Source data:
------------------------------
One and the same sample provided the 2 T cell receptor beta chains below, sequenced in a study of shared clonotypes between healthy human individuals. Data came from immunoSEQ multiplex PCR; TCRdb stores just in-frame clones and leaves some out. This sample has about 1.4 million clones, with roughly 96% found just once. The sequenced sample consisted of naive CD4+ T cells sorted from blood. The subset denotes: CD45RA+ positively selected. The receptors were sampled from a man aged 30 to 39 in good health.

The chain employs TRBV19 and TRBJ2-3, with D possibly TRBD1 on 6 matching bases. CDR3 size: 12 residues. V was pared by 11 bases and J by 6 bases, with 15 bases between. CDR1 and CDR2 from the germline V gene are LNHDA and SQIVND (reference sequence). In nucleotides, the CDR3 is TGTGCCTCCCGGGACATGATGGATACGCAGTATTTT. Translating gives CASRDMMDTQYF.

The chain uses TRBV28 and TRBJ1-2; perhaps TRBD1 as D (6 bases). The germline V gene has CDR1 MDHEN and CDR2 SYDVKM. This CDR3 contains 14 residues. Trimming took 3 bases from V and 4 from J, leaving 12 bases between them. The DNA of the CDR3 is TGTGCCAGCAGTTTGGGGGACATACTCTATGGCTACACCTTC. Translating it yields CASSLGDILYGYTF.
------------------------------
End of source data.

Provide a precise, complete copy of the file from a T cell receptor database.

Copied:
One and the same sample provided the 2 T cell receptor beta chains below, sequenced in a study of shared clonotypes between healthy human individuals. Data came from immunoSEQ multiplex PCR; TCRdb stores just in-frame clones and leaves some out. This sample has about 1.4 million clones, with roughly 96% found just once. The sequenced sample consisted of naive CD4+ T cells sorted from blood. The subset denotes: CD45RA+ positively selected. The receptors were sampled from a man aged 30 to 39 in good health.

The chain employs TRBV19 and TRBJ2-3, with D possibly TRBD1 on 6 matching bases. CDR3 size: 12 residues. V was pared by 11 bases and J by 6 bases, with 15 bases between. CDR1 and CDR2 from the germline V gene are LNHDA and SQIVND (reference sequence). In nucleotides, the CDR3 is TGTGCCTCCCGGGACATGATGGATACGCAGTATTTT. Translating gives CASRDMMDTQYF.

The chain uses TRBV28 and TRBJ1-2; perhaps TRBD1 as D (6 bases). The germline V gene has CDR1 MDHEN and CDR2 SYDVKM. This CDR3 contains 14 residues. Trimming took 3 bases from V and 4 from J, leaving 12 bases between them. The DNA of the CDR3 is TGTGCCAGCAGTTTGGGGGACATACTCTATGGCTACACCTTC. Translating it yields CASSLGDILYGYTF.